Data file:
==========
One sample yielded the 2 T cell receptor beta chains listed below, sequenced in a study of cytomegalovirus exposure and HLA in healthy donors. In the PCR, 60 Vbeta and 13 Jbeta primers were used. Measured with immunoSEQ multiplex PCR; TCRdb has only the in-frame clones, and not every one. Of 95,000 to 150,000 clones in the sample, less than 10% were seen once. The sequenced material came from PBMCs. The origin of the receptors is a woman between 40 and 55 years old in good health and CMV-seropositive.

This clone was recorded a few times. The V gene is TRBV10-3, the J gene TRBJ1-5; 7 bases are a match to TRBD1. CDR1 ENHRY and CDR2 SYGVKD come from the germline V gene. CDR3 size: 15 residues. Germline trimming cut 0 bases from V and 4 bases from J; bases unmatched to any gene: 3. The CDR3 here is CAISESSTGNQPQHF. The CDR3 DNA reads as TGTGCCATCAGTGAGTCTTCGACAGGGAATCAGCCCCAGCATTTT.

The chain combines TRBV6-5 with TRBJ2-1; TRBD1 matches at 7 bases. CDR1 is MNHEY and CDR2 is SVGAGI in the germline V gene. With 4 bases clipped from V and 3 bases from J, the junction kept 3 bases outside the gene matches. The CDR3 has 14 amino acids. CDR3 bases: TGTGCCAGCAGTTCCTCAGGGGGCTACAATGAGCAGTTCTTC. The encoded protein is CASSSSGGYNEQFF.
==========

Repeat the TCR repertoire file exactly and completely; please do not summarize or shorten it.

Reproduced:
One sample yielded the 2 T cell receptor beta chains listed below, sequenced in a study of cytomegalovirus exposure and HLA in healthy donors. In the PCR, 60 Vbeta and 13 Jbeta primers were used. Measured with immunoSEQ multiplex PCR; TCRdb has only the in-frame clones, and not every one. Of 95,000 to 150,000 clones in the sample, less than 10% were seen once. The sequenced material came from PBMCs. The origin of the receptors is a woman between 40 and 55 years old in good health and CMV-seropositive.

This clone was recorded a few times. The V gene is TRBV10-3, the J gene TRBJ1-5; 7 bases are a match to TRBD1. CDR1 ENHRY and CDR2 SYGVKD come from the germline V gene. CDR3 size: 15 residues. Germline trimming cut 0 bases from V and 4 bases from J; bases unmatched to any gene: 3. The CDR3 here is CAISESSTGNQPQHF. The CDR3 DNA reads as TGTGCCATCAGTGAGTCTTCGACAGGGAATCAGCCCCAGCATTTT.

The chain combines TRBV6-5 with TRBJ2-1; TRBD1 matches at 7 bases. CDR1 is MNHEY and CDR2 is SVGAGI in the germline V gene. With 4 bases clipped from V and 3 bases from J, the junction kept 3 bases outside the gene matches. The CDR3 has 14 amino acids. CDR3 bases: TGTGCCAGCAGTTCCTCAGGGGGCTACAATGAGCAGTTCTTC. The encoded protein is CASSSSGGYNEQFF.